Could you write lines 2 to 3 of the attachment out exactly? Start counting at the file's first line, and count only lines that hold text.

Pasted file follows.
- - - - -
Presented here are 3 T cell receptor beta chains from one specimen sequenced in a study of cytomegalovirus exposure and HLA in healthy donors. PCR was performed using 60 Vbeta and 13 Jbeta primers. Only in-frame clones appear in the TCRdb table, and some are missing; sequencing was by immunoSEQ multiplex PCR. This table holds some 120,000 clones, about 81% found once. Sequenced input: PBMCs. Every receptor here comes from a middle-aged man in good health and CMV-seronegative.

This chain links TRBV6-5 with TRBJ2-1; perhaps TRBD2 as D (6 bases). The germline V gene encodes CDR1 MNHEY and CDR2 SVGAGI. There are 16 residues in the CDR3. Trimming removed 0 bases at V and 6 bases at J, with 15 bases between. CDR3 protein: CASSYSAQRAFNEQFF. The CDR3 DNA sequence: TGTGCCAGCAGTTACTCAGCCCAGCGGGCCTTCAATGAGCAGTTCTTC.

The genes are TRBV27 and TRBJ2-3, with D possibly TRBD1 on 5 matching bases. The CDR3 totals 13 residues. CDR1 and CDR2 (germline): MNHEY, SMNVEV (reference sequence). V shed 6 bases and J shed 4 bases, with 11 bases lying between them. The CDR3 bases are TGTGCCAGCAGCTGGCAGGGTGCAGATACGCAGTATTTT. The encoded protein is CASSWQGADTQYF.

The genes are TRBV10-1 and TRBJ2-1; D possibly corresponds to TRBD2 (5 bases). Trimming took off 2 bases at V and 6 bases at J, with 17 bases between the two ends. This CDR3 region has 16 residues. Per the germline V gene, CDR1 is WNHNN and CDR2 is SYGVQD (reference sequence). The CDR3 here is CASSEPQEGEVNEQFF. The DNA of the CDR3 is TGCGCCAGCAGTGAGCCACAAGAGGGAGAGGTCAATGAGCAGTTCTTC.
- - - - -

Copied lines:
This chain links TRBV6-5 with TRBJ2-1; perhaps TRBD2 as D (6 bases). The germline V gene encodes CDR1 MNHEY and CDR2 SVGAGI. There are 16 residues in the CDR3. Trimming removed 0 bases at V and 6 bases at J, with 15 bases between. CDR3 protein: CASSYSAQRAFNEQFF. The CDR3 DNA sequence: TGTGCCAGCAGTTACTCAGCCCAGCGGGCCTTCAATGAGCAGTTCTTC.

The genes are TRBV27 and TRBJ2-3, with D possibly TRBD1 on 5 matching bases. The CDR3 totals 13 residues. CDR1 and CDR2 (germline): MNHEY, SMNVEV (reference sequence). V shed 6 bases and J shed 4 bases, with 11 bases lying between them. The CDR3 bases are TGTGCCAGCAGCTGGCAGGGTGCAGATACGCAGTATTTT. The encoded protein is CASSWQGADTQYF.